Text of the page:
Want to learn how to break into television? Sure you do. Everybody in L.A. does. Well, I’ve got some good news for you. William Rabkin and I will be teaching our thrill-packed four-week online course "Writing Dramatic Television" again, starting on May 2 (and again on June 6), for Writers University. What do you get for your hard-earned bucks? Here’s an excerpt from the course description:
You will learn—and practice— the actual process involved in
successfully writing a spec episodic script. You will learn how to analyze a TV show and develop
“franchise”-friendly story ideas. You will develop and write a story
under the direction of the instructors, who will be acting as
showrunners… and then, after incorporating their notes, you will be
sent off to write your outline. Finally, you will develop and refine
your outline with the instructors, leaving you at the end of the course
ready to write your episodic spec script…the first step in getting a
job on a TV series.
There’s an "early bird" discount of 20% for people who enroll ten days before the course. For more information, click here.
7 thoughts on “Writers University”
I should sign up for this…
Rule #1 is: Don’t work with Stephen Cannell.
I worked with Steve and value the experience (though the shows I have the misfortune to work on were excreble… anyone remember COBRA? Yuck).
Many of the most successful showrunners in TV today have Cannell shows on their resumes (SOPRANOS creator David Chase, CSI exec Carol Mendelsohn, 24 creator Joel Surnow, JAG creator Donald Belisario, etc.) In many ways, Cannell Studios in its heyday was a graduate school education in series writing and production… and his influence is still felt all over primetime today. If not for WISEGUY, would we have SOPRANOS or 24? He change the way we look at TV mobsters and introduced dramatic arcs in episodic crime drama. And let’s face it, ROCKFORD forever changed how we look at TV PIs. Steve Cannell was a “genre” writer/producer. He didn’t do “tiffany shows” (and, to be fair, turned out a lot of schlock,too) and never got the kind of honors bestowed on David Kelley, John Wells, or Steve Bochco. But I think he’s one of the true giants of our field. He’s had an enormous impact on TV and deserves to be recognized not only for his success, but his enduring influence.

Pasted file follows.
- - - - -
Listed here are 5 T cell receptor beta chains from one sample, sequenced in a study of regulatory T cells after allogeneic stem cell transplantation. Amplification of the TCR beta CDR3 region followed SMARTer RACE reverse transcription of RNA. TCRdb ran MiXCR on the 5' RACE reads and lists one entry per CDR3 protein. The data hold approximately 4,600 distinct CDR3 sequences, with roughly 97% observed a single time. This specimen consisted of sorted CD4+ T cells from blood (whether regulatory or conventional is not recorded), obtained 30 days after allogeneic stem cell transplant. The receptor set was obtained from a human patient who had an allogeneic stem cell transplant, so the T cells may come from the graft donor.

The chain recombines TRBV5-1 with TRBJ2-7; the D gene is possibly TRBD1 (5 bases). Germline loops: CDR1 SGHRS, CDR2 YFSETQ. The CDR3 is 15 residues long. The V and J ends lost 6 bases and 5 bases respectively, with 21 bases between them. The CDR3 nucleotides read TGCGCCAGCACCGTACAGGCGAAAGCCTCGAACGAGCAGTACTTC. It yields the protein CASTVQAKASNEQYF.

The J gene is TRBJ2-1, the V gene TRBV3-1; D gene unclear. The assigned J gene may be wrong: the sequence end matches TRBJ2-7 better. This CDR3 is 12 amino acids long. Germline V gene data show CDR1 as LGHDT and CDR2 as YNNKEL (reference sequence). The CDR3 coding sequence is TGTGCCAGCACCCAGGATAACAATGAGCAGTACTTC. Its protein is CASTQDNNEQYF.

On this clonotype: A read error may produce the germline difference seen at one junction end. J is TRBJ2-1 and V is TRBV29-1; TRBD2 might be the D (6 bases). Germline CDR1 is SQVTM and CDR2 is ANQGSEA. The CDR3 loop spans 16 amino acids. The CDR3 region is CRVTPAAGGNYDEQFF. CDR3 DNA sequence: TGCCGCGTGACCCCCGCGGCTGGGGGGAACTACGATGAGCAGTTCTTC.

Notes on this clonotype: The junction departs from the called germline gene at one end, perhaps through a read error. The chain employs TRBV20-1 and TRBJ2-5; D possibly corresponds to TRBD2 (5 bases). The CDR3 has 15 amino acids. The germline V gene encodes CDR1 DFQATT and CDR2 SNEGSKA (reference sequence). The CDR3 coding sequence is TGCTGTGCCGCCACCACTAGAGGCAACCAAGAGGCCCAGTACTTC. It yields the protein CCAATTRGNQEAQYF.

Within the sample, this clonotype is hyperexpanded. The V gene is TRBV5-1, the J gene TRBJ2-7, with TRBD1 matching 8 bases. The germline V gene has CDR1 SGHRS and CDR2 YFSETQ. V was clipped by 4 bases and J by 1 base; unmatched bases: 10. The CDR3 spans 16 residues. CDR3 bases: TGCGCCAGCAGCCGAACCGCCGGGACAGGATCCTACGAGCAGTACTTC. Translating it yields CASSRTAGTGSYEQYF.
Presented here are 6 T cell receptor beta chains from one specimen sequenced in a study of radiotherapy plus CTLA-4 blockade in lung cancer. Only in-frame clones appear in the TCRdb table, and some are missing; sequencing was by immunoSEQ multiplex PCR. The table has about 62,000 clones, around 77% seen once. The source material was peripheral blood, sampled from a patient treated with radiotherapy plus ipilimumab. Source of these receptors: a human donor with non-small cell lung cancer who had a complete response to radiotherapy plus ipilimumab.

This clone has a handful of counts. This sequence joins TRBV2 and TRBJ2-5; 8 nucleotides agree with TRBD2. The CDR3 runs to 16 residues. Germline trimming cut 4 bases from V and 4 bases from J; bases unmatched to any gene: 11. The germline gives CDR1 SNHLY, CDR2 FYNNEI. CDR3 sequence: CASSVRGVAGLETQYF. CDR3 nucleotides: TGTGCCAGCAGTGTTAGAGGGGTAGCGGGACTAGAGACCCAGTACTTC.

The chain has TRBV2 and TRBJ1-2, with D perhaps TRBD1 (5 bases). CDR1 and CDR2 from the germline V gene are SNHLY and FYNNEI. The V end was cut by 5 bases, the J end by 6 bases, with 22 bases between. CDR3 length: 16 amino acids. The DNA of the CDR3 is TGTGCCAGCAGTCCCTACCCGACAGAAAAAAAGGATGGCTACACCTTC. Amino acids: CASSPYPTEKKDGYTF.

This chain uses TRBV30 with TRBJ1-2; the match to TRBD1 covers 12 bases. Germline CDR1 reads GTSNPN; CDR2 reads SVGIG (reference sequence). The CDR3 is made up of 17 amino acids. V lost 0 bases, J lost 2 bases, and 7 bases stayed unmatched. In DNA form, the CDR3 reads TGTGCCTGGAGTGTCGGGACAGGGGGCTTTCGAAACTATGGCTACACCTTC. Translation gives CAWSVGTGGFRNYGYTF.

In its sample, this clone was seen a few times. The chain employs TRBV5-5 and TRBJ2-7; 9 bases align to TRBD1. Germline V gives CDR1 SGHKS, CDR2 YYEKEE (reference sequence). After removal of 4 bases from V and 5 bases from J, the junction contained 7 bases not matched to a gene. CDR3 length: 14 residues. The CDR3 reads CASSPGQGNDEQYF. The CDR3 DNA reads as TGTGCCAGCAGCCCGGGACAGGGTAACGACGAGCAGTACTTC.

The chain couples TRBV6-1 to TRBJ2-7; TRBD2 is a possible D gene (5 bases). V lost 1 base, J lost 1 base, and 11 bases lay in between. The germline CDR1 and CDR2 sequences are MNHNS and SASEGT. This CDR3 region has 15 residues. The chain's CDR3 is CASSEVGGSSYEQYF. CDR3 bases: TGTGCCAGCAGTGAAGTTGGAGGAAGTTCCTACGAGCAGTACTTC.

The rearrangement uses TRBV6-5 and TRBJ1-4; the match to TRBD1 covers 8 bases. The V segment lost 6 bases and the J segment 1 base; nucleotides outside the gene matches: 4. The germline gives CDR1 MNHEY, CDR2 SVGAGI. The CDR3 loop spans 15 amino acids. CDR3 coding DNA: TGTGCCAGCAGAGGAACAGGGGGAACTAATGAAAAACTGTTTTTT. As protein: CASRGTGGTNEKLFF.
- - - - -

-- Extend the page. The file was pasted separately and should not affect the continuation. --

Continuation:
I was actually just kidding, Lee… Guyot’s last gig was working with him, so I was making a crack. Cannell’s novels aren’t any great shakes, but he’s done some decent TV over the years.
I’d argue his shows have been more than decent…WISEGUY, ROCKFORD FILES, STINGRAY, GREATEST AMERICAN HERO, TENSPEED AND BROWNSHOE, those were great shows. UNSUB was way, way ahead of its time (foreshadowing shows like CSI and PROFILER). A-TEAM, COMMISH, HUNTER, RIPTIDE, HARDCASTLE & MCCORMICK, 21 JUMP STREET, BARETTA and SILK STALKINGS may not have been classics, but they were big hits. On the other hand, there’s good reason no one really remembers stuff like BAA BAA BLACK SHEEP, STONE, LAST PRECINCT, THE ROUSTERS, COBRA, HAWKEYE, JJ STARBUCK, SCENE OF THE CRIME, 100 LIVES OF BLACK JACK SAVAGE, THE DUKE, SONNY SPOON, TRAPS, MISSING PERSONS, STREET JUSTICE and BOOKER.
TV needs a good action-oriented show like The A-Team. It’s all cop shows nowadays… little of the action-adventure fun of a show like that.
Heck, one of the first five shows I was going to let myself buy on DVD (and I was going to stick to those shows only) was GREATEST AMERICAN HERO. So I buy many more shows then that now, but I’m thrilled to be working my way through the second season of that show right now.
Somehow, due to my lack of TV watching growing up (I read instead), I’ve missed out on the A-Team. I should probably rent those DVD’s just so I’m up on cultural references for my peers.
Or is that giving into peer pressure.